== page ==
Adam Grant on feedback, echo chambers and the meaning of life.
Wharton School professor Adam Grant finds meaning in his work, and he wants to help you do the same. Grant, an organizational psychologist and New York Times best-selling author, has
studied how we can find motivation, generosity and creativity in our
lives. His most recent book is Option B: Facing Adversity, Building
Resilience and Finding Joy (Knopf, 2017), which he co-authored
with Facebook Chief Operating Officer Sheryl Sandberg. Grant and
Sandberg will be keynote speakers at the Society for Human Resource
Management’s 2018 Annual Conference & Exposition, to be held June
17-20 in Chicago.
How can employees solicit honest,
When people shy away from giving
constructive feedback, it’s often
because they’re afraid of hurting your
feelings. But if they hear you acknowledge your own mistakes or weaknesses, the fear melts away. I’ve watched
Sheryl Sandberg do this so efectively.
As she advanced in her career, she
noticed that people were reluctant
to criticize her. So, she often opened
meetings by talking about what she
was working on and saying, “I know
I can speak too much in meetings—
please tell me if I am.” Suddenly her
colleagues felt safe giving that feedback, because she asked for it.
How can people prevent their support networks from turning into
When the chips are down, we turn
to our cheerleaders and drop our
critics. This might help us maintain
our motivation, but it sabotages our
ability to learn.
To solve this problem, I think we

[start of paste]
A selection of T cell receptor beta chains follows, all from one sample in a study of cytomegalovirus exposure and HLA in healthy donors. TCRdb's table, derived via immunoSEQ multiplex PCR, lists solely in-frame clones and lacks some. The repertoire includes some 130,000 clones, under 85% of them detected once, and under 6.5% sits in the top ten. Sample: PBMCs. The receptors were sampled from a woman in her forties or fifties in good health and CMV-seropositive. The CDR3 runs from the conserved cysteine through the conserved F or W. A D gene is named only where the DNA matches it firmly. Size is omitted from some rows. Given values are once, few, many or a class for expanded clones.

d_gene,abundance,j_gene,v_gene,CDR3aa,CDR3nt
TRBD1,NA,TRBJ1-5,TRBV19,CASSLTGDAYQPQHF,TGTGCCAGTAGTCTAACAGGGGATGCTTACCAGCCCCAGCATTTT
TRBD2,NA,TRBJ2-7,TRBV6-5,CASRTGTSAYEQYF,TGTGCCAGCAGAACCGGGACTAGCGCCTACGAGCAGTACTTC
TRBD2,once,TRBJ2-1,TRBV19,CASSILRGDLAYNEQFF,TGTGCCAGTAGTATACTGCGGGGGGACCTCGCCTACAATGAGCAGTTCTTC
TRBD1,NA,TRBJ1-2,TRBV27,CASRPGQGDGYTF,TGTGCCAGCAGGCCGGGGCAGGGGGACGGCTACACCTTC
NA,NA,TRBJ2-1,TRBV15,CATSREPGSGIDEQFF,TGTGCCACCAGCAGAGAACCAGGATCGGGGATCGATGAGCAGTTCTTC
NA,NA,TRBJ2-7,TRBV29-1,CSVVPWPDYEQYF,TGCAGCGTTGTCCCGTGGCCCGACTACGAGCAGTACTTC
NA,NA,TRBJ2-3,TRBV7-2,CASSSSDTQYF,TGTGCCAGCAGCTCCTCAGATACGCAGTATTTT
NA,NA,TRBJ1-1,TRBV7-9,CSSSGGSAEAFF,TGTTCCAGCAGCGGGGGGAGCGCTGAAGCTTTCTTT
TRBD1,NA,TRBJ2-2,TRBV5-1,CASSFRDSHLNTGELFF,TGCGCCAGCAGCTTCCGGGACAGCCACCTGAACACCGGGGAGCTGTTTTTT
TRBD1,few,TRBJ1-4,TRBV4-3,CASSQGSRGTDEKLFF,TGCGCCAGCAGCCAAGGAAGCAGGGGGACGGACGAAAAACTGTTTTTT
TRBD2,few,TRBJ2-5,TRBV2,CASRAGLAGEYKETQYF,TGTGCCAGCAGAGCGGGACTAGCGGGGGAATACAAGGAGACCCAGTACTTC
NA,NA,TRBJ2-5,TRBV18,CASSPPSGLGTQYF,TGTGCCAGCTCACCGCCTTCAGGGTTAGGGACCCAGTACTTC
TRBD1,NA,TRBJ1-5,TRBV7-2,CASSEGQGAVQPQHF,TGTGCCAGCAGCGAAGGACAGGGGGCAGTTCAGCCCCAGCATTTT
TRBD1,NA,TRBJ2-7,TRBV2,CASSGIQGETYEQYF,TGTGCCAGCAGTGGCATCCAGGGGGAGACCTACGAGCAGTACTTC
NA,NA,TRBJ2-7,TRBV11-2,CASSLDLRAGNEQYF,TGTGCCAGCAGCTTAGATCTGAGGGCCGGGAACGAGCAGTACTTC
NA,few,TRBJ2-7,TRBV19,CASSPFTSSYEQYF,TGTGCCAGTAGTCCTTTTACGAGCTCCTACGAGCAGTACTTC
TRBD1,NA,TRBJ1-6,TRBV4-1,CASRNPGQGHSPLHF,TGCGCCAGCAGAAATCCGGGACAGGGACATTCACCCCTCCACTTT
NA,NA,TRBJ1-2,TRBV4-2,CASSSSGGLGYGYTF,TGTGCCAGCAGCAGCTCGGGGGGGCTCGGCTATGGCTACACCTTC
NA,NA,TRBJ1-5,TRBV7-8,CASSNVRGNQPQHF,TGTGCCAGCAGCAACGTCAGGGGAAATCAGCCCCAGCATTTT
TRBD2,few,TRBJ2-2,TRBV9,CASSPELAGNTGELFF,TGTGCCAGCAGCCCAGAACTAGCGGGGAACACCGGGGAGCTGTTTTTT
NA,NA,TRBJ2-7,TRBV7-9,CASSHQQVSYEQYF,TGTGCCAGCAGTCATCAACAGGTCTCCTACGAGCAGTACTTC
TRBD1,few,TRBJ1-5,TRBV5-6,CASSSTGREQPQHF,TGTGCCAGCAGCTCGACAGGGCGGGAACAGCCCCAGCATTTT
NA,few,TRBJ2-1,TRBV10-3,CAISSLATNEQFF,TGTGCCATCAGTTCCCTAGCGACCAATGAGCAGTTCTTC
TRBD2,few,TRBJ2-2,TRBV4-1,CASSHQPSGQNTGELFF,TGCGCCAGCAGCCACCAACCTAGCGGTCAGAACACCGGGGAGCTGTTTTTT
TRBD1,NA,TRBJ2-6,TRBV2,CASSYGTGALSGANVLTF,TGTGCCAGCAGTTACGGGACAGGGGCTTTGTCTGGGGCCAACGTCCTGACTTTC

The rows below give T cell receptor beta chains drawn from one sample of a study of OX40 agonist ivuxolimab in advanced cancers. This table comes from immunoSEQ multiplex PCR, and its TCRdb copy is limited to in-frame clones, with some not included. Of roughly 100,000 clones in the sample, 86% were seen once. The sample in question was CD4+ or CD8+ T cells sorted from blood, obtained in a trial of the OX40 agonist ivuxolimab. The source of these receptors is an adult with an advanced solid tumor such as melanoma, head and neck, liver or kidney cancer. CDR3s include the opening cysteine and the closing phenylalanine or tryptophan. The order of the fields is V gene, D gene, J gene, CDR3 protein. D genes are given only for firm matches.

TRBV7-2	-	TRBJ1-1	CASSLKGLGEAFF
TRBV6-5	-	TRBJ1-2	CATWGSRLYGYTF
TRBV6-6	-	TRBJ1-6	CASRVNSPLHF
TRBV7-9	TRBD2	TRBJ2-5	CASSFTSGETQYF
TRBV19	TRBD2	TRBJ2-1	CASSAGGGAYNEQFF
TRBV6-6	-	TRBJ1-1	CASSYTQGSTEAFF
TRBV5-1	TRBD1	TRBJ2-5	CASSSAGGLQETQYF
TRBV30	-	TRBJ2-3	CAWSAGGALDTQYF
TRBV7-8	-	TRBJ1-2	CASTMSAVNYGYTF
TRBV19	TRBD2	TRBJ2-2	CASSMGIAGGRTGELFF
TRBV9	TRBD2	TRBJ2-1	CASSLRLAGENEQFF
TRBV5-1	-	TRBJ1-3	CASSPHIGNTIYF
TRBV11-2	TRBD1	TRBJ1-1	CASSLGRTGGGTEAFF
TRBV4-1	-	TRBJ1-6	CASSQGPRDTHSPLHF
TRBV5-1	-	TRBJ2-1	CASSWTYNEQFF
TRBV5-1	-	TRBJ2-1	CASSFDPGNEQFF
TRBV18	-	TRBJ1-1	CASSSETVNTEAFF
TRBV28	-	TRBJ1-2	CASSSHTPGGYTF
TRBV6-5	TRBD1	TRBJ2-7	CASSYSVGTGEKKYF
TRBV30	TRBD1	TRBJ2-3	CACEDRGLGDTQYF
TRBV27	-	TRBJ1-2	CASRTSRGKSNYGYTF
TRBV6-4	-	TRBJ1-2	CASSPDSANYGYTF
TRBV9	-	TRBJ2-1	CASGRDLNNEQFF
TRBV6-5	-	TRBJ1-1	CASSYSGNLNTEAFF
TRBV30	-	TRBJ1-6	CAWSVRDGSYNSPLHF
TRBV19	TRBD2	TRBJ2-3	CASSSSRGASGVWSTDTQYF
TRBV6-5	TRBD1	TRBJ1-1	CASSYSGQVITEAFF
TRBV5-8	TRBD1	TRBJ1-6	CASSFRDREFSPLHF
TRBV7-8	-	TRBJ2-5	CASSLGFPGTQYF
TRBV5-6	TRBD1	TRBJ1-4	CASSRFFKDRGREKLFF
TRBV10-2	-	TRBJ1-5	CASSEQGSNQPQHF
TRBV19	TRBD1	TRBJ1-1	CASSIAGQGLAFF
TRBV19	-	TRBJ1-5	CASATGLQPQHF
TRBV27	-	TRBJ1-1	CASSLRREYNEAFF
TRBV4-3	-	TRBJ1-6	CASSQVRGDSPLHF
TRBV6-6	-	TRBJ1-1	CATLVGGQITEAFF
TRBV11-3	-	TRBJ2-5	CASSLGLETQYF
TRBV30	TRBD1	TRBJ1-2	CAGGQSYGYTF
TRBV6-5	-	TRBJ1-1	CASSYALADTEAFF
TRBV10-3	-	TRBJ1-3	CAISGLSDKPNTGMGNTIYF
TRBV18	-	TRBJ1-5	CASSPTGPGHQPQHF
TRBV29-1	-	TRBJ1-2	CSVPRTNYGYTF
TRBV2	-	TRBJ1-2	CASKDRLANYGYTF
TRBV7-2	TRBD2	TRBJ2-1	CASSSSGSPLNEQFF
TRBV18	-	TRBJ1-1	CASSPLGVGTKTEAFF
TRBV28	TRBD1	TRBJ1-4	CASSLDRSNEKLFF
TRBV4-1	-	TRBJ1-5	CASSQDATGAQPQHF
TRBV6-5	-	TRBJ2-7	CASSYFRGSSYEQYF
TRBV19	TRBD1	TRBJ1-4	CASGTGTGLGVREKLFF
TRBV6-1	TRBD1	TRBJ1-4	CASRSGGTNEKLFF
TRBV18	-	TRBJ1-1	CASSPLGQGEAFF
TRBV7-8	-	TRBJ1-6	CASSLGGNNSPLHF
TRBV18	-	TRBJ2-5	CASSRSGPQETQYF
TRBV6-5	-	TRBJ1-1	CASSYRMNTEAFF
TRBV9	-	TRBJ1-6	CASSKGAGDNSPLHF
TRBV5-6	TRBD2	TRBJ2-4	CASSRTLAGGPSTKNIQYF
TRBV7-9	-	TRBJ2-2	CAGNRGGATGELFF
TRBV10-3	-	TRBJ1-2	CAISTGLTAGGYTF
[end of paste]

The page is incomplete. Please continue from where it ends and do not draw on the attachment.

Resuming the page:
need two diferent networks: one
for support and one to challenge us.
When I have a new idea, I start by
bouncing it of the group I tap into
for support: the people who will
quickly spot the gems and suggest
ways to polish them. Once I’ve
feshed out the new concept in an ar-
ticle, study design or speech, I run it
by my challenge network: the people
who are most likely to tear it apart—
the best skeptics and nonconformists
I know. Even when I don’t end up
following all their suggestions, I fnd
that they sharpen my thinking.
Do you have a favorite behavioral
I actually think we should ask fewer
of these inquiries—you know, those of
the “tell me about a time when …” variety—because they give an advantage
to candidates who have richer
experiences. The questions are
also too easy to game. You
end up hiring the candidate who’s the best talker,
not the best contributor.
Finally, behavioral queries
often aren’t tailored to your
organization or the
job. They relate
have encountered in the past, not
what they’re going to do for you in the
future. You can address these issues
by asking situational questions such
as “what would you do if …?”
What profession other than your
own would you like to attempt?
It would be fun to try being a springboard diving coach (my career plan
when I was a teenager) and a chief
learning ofcer (the closest thing to
my job outside academia). I’d also
enjoy giving comedy a whirl. I think
doing stand-up would give me a different lens for noticing the quirks in
human behavior, and improv would
push me to take some risks on stage.
What’s the meaning of life?
I believe there isn’t one meaning
of life, and no great thinker has
a monopoly on the question. It’s
something we all get to answer for
ourselves. That said, when psychol-
ogists ask people around the world
what makes their lives meaningful,
two grand themes stick out: having
a sense of belonging and fnding a
purpose beyond the self. Most
people fnd both in family,
religion and/or work. For me,
my job is most meaningful
when I make other people’s
jobs more meaningful.
Q&A compiled by John
ate editor of HR
©Adam Grant PHOT